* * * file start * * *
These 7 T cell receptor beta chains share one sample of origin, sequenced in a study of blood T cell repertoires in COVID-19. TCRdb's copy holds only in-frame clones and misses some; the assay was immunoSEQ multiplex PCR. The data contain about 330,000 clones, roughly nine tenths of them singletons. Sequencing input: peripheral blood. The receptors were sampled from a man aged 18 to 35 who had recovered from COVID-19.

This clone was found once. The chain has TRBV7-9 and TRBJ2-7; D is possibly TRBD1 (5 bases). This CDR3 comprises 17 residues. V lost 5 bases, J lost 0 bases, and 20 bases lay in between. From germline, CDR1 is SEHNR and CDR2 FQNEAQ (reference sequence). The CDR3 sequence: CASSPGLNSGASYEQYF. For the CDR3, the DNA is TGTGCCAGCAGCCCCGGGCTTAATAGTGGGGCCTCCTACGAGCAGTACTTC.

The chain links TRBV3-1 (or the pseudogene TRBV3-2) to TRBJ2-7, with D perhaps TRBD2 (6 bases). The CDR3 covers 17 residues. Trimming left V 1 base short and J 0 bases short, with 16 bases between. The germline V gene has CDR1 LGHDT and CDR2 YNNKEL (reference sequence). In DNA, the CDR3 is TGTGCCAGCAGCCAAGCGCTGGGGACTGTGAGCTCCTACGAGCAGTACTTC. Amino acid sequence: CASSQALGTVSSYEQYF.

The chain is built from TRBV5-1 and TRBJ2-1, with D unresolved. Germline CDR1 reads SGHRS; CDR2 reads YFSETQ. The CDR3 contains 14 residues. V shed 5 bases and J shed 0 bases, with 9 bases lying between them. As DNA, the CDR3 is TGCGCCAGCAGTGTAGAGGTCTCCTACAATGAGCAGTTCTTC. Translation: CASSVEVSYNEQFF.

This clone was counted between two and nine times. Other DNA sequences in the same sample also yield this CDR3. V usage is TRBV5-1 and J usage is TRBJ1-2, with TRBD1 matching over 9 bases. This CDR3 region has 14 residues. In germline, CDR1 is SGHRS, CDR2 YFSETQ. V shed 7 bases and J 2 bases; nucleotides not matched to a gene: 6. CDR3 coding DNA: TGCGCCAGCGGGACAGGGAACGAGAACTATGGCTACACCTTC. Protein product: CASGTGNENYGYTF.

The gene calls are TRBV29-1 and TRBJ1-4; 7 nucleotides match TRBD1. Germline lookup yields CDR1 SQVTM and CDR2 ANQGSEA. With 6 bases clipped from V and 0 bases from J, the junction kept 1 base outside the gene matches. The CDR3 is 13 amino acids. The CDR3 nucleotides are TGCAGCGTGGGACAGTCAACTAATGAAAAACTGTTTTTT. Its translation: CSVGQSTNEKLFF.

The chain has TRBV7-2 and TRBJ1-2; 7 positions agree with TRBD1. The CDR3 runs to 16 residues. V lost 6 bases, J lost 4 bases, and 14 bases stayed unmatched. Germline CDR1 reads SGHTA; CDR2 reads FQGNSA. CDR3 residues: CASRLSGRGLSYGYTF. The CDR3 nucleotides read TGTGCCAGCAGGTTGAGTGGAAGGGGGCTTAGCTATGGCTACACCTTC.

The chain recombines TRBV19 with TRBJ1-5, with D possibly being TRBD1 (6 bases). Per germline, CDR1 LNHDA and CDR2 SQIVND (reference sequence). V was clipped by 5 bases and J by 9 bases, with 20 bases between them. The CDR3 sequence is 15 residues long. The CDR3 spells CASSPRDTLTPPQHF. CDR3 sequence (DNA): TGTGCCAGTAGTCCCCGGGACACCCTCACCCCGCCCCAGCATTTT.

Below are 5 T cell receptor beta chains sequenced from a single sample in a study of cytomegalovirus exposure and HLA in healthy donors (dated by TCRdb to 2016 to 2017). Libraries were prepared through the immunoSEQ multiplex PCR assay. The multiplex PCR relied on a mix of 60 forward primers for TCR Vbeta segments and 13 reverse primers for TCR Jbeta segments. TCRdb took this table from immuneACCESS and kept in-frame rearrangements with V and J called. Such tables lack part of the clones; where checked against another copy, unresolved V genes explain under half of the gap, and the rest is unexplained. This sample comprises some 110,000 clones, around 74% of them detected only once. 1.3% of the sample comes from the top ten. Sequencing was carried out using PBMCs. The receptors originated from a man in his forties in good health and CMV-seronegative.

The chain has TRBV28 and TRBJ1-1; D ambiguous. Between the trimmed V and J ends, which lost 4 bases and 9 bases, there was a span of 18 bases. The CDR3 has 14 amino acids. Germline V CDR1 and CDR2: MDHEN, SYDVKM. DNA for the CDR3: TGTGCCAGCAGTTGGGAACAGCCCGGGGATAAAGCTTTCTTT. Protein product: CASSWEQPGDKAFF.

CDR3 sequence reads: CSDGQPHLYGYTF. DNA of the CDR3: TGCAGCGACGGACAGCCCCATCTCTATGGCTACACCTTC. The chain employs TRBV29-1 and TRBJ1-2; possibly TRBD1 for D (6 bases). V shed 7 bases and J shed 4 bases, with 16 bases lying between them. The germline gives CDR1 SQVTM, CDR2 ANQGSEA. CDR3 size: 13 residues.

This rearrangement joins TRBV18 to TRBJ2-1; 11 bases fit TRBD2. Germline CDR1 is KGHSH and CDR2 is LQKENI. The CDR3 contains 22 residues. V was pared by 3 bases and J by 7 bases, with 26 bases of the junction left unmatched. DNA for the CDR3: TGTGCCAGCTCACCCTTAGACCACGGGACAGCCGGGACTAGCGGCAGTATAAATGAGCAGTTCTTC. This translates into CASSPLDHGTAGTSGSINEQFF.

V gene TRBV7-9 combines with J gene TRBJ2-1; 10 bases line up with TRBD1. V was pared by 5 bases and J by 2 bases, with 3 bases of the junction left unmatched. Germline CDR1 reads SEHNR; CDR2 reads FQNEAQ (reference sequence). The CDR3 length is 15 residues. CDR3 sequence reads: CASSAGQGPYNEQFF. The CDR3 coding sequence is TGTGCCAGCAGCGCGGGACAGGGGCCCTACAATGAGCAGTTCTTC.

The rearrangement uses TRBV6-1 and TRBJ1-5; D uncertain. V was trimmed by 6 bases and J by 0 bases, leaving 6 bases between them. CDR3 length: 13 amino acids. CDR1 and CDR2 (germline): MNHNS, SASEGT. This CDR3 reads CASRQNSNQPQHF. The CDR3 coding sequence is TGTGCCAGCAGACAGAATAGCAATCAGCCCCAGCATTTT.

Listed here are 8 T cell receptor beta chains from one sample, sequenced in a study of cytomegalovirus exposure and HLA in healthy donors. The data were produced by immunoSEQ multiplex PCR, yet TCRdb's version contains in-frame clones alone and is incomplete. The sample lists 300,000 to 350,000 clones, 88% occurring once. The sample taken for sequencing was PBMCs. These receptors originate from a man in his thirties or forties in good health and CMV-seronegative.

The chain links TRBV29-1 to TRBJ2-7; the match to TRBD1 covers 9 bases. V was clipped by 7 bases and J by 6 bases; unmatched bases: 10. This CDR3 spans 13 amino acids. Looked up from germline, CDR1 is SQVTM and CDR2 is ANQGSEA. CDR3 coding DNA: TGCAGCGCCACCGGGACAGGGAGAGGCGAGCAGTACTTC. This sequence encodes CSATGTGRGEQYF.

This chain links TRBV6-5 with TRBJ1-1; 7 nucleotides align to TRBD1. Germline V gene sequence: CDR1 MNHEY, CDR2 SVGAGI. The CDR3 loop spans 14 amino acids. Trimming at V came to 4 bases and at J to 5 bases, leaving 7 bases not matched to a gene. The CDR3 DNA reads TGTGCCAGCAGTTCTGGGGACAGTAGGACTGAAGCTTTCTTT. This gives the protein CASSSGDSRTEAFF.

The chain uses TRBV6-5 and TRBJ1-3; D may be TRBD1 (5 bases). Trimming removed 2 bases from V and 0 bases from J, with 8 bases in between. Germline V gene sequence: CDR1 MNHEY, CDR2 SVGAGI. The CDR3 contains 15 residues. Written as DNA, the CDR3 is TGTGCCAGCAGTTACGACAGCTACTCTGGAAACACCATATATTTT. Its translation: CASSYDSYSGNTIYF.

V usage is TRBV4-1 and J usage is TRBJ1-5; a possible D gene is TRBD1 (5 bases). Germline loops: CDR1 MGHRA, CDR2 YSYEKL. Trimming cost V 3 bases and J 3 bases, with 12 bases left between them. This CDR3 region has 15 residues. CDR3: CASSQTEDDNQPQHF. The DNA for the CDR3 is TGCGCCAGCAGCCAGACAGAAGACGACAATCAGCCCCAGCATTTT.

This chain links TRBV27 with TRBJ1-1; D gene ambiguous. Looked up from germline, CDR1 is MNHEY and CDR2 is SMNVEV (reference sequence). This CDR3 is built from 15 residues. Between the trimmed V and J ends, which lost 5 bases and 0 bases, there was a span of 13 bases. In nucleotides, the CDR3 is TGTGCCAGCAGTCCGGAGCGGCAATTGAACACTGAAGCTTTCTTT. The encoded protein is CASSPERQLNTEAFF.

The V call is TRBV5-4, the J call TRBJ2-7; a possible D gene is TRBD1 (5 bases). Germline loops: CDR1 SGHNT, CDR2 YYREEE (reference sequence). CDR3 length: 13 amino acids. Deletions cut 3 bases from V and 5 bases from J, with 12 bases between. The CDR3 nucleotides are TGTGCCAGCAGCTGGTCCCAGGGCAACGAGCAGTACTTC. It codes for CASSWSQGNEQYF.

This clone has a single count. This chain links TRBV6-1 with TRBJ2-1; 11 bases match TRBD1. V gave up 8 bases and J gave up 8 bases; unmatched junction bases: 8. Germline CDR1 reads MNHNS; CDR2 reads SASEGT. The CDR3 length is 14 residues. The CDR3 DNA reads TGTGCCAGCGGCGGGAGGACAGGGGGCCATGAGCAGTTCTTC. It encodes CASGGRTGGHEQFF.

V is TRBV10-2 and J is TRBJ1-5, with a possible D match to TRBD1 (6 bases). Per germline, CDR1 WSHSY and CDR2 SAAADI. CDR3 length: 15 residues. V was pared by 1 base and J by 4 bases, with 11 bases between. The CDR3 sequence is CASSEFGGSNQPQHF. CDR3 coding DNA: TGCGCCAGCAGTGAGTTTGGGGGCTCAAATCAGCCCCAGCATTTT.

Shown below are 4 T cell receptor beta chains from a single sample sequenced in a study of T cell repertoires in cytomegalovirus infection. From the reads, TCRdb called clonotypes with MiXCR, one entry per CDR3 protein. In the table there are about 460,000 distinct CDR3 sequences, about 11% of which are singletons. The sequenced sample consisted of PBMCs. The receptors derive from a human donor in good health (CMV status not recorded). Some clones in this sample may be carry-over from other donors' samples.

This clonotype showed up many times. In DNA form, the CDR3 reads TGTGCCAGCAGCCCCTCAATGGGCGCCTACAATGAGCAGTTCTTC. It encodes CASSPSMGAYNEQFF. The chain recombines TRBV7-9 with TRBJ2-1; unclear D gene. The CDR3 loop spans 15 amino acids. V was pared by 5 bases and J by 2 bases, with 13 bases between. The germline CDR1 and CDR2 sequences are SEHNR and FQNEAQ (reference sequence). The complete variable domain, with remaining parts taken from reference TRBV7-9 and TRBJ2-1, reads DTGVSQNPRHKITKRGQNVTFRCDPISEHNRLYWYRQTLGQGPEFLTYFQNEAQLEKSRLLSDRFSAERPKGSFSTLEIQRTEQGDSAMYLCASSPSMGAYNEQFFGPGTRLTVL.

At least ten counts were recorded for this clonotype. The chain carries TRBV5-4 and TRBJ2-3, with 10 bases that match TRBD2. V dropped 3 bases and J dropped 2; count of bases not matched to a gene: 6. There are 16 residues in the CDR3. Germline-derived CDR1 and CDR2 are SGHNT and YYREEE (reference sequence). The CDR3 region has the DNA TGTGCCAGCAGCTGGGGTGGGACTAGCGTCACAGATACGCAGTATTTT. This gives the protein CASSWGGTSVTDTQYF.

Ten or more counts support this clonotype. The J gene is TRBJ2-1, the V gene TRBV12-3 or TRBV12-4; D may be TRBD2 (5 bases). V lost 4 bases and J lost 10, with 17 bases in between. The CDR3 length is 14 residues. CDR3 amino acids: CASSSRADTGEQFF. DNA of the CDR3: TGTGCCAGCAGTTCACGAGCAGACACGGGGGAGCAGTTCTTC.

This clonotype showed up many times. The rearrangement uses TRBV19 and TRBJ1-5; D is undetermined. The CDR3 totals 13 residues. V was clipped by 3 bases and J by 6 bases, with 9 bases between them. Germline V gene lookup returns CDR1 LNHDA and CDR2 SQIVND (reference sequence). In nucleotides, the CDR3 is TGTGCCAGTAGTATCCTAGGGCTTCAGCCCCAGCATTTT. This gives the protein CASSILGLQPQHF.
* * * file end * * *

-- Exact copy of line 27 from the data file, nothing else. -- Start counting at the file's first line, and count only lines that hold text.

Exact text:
Ten or more counts support this clonotype. The J gene is TRBJ2-1, the V gene TRBV12-3 or TRBV12-4; D may be TRBD2 (5 bases). V lost 4 bases and J lost 10, with 17 bases in between. The CDR3 length is 14 residues. CDR3 amino acids: CASSSRADTGEQFF. DNA of the CDR3: TGTGCCAGCAGTTCACGAGCAGACACGGGGGAGCAGTTCTTC.